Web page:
Ndubuisi Francis in Abuja
The Bureau of Public Enterprises (BPE) has explained that the sale of 21 per cent shares of the federal government in the Nigerian Security Printing and Minting (NSPM) Plc, otherwise known as ‘Mint’ to the Central Bank of Nigeria (CBN) was in furtherance to Section 1 (3) of the Public Enterprises (Privatisation and Commercialisation) Act.
The apex bank and the BPE had on Tuesday signed an instrument for the sale of 12.69 billion shares, representing 21 per cent of federal government’s interest in the NSPMC to the CBN.
The BPE, in a statement issued by its Head, Public Communications, Amina Tukur Othman, recalled that the earlier effort to privatise the Mint between 2002 and 2004; pursuant to Section 1 (3) of the Public Enterprises (Privatisation and Commercialisation) Act were unsuccessful necessitating the National Council on Privatisation (NCP) to formulate a different transaction strategy and approved the strategic investment by the CBN in the company.
“The purpose of the strategic investment was for CBN to manage, restructure and restore the company to profitability within a period not exceeding five years, following which it would be privatised by the Bureau, “ the privatisation agency said.
Quoting the BPE Director General, Mr. Alex A. Okoh, the statement noted that the sale of 21 per cent shares of the federal government in the NSPM Plc to the CBN will contribute over N17 billion to the national treasury.
It added that at the signing ceremony for the sale of the federal government’s 12.4 billion shares, Okoh also stated that the conclusion of the transaction represented another success in the implementation of the federal government’s privatisation and commercialisation programme.
Okoh maintained that the federal government was handing over to the CBN; a company with tremendous potential to achieve significant growth. This, he said, could be attested to by the global market for security printing estimated to be worth $27.2 billion in 2017 and is estimated to grow at about 4.8 per cent annually to $34.3 billion by 2022;
According to him, Africa is a fast growing market for security printing, adding that the industry is projected to grow at an average annual rate of 9.6 per cent over the next five years.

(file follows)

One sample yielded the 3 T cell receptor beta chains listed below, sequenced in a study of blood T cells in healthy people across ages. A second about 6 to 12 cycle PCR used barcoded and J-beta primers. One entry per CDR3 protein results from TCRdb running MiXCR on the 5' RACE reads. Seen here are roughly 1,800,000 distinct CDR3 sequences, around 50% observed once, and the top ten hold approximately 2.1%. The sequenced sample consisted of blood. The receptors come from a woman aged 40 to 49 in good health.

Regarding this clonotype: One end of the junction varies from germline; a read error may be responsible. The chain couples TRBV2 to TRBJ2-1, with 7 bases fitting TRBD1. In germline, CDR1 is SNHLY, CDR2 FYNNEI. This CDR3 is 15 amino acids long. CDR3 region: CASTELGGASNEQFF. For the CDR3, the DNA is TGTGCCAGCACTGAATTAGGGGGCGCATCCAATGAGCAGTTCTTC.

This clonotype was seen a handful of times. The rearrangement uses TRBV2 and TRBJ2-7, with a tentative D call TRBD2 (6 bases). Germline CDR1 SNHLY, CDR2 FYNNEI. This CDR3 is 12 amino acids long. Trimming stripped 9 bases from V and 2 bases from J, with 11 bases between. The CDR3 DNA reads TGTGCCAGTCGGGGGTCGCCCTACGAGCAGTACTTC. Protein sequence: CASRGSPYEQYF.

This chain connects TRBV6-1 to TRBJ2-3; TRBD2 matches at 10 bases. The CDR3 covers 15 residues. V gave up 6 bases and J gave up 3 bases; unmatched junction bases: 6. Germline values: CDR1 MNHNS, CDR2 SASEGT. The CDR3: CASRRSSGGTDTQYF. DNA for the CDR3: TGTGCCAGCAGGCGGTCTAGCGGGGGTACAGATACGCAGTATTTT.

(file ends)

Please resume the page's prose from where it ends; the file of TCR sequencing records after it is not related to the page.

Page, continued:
“This growth is fuelled by high population growth and increased mobility across the region as well as increased spending on identity programs. The global market for passports and ID cards is valued at around $3.7 billion and is growing at six per cent per annum.
“In the area of its core operation which is currency printing, the total amount of cash in circulation is growing at four per cent per annum globally and is expected to increase at a similar rate in future,” he explained.
He recalled that the earlier effort to privatise the Mint between 2002 and 2004;pursuant to section 1 (3) of the Public Enterprises (Privatisation and Commercialisation) Act were unsuccessful necessitating the National Council on Privatisation (NCP) to formulate a different transaction strategy and approved the strategic investment by the CBN in the company.
“The purpose of the strategic investment was for CBN to manage, restructure and restore the company to profitability within a period not exceeding 5 years, following which it would be privatised by the Bureau.
“In compliance with NCP’s directive, the Bureau warehoused 12.69 billion shares of the Federal Government’s holding in the Mint with the CBN at a par value of 0.50k per share amounting to N6, 344,900,000. It was further agreed that this consideration would be refunded to the CBN from the proceeds of sale realized from the eventual privatization of the company”.
He said the CBN’s strategic investment in the company was a success, achieving its objective of turning around the fortunes of the company and returning it to profitability.
Following the expiration of the strategic investment period, the director general added “the CBN indicated its strong intention to acquire the company on an arm’s length basis, noting the sensitive and strategic nature of the security printing and minting services rendered by the company which include immigration and electoral materials”.
He added that after a careful consideration of the pertinent issues, the Bureau submitted a proposal to the NCP to formalise the sale of 21 per cent of the Federal Government’s interest in the company to the CBN whilst Government would retain an equity holding of 10.1per cent. This proposal was duly approved by the Council.
Also speaking, the CBN governor, Mr. Godwin Emefiele, said that the NSPM is a national asset treasured by the government.
He noted that the company had consistently being a loss maker until the intervention of the CBN, adding that the intervention of the CBN brought to an end the importation of currency to the country.
The governor announced that the company had ceased producing international passports though it has the capacity to execute the task and the company, if well positioned, would sufficiently provide national security materials for the public sector and specialised security materials for the private sector, such as bank cards.